Life Really Is A Gift For Jazz Fusion Star Jeff Lorber
Music has always been vitally important to Jeff Lorber. As a tot, he fell asleep listening to his pianist mother playing in their home. From four he played piano himself. Through school in the 1960s he played in R & B bands, and went on to form his own acclaimed jazz outfit.
Originally meant to major in chemistry, that equation did not figure for Jeff. He went off to The Berklee School of Music. There he developed a passion for jazz. In the 70s, he took up an offer by a friend to go to his studio to cut a demo tape. That recording landed him a record deal at 25-years-old with Inner City, for his debut album, the 1977 “Jeff Lorber Fusion” album.
After a second album with that label, he was picked up by Arista in 1979 for seven mega-successful albums. He has since recorded for other majors and independents, including Blue Note. Jeff has always straddled piano, Rhodes, analogue synths, minimoog and sequential circuits Prophet 5.
A talented musician, band leader, composer, arranger and producer, he made five albums under the “Jeff Lorber Fusion” banner to great acclaim, fuelling almost non stop touring and packed out shows. He dropped the term “fusion” from his billing as the movement evolved into contemporary or “smooth” jazz. He continued to explore innovative blending of other musical forms to jazz.
He has 17 solo albums too, and is featured as session player or producer on dozens of albums. His music is and always has been a mix of traditional jazz with elements of rock, R&B, funk, Latin and other electrified sounds. - complex harmonies, unconventional time signatures, groove laden rhythms and gorgeous melodies.
At his commercial peak, Jeff stopped recording his own material and focused on production and sessions. His track “Rain Dance” from the 1979 album “Water Sign,” was sampled by Lil’ Kim on her hit single “Crush On You.” He released his debut solo album “It’s A Fact,” in 1982. In ’84, “In The Heat Of The Night” and “Lift Off”. The same year, he teamed up with RnB production duo Frank and Mic Murphy, aka “The System,” on massively successful “Step By Step.” In ’05 he got a Grammy nod for “Flipside” and another in 2007 for “He Had A Hat.”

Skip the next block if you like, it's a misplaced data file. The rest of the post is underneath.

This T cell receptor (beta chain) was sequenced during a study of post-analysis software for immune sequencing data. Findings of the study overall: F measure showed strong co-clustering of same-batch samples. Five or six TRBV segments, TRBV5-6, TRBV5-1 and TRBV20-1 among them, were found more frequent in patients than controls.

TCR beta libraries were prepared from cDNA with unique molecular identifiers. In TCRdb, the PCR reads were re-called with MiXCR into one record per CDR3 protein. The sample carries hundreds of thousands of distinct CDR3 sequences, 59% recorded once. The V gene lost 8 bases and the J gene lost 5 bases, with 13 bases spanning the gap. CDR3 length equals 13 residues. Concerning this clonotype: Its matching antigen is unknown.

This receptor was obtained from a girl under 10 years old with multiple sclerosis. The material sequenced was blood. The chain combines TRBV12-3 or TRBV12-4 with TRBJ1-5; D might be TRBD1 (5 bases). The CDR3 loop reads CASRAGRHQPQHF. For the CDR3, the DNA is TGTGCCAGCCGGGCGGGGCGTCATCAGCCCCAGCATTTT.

Back home in Portland, Oregon when Jeff and his band were playing the hot spot clubs and building up a reputation, he deliberately highlighted the use of the word Fusion in the name of the band, to “scare away” those who did not like jazz and may expect yet another country, rock or pop band to get up on stage.
Almost four decades later, Jeff will be back in his home city on stage at Jimmy Mak’s club, on 7th April this year, to celebrate the release of his 24th album, “Galaxy.” Globally respected by “A” list musicians and music fans, far wider than just jazz circles, Jeff will not have thought way back in the day, he’d ever be coming back to his home town as a music legend.
But it is even more of an achievement for 59-year-old Jeff to still be able to breathe fresh air, let alone play his music. He was diagnosed with life threatening hereditary Polycystic kidney disease and was so ill, he had to find a donor to give him a kidney or he would have faced first dialysis and then death. His wife Mingquan gave him the greatest gift of all, life, when she was found to be a match, donating a kidney to Jeff.
He has just clocked up seven years since the transplant, given a clean bill of health with his last annual check up. Sadly, he has lost members of his close family to the disease, while others close to him still have it.
His Mother and sister died from it, and he has a sister and two daughters Nica and Jessica who have it, as well as six nieces and nephews. He says he now has a different outlook on life and ensures he never wastes a minute. This spreads to his music making.
“Anyone who goes through a situation like this understands how valuable life is, and how precious each day is. I try not to lose sight of that. I try to spend my time doing what I enjoy doing, and making great music. Not to waste it working on something I do not think is worthy, or is not that interesting. I try to spend my time the very best way I can. I always try to do things on the highest level.”
“Health-wise it is going pretty well. I am very lucky and grateful to my wife every day I am alive. I owe a lot to her.”
Jet-lagged after flying back to his California home and studio from a three week European tour, Jeff is speaking to me on the telephone about his career and his new CD. I am thrilled to be interviewing him, as I have been a fan of his stuff since discovering a track called “Fusion Juice” in 1980 on his album “Wizard Island.” I used it as my “theme tune” when I was a nightclub DJ. I can still hum that track today.
I tell Jeff about my love for this track, and he tells me the band used to open their set with it back in the day, and that he wrote it with a young sax player he discovered, who was in his band, one Kenneth Bruce Gorlick. You might know him better today as Kenny G.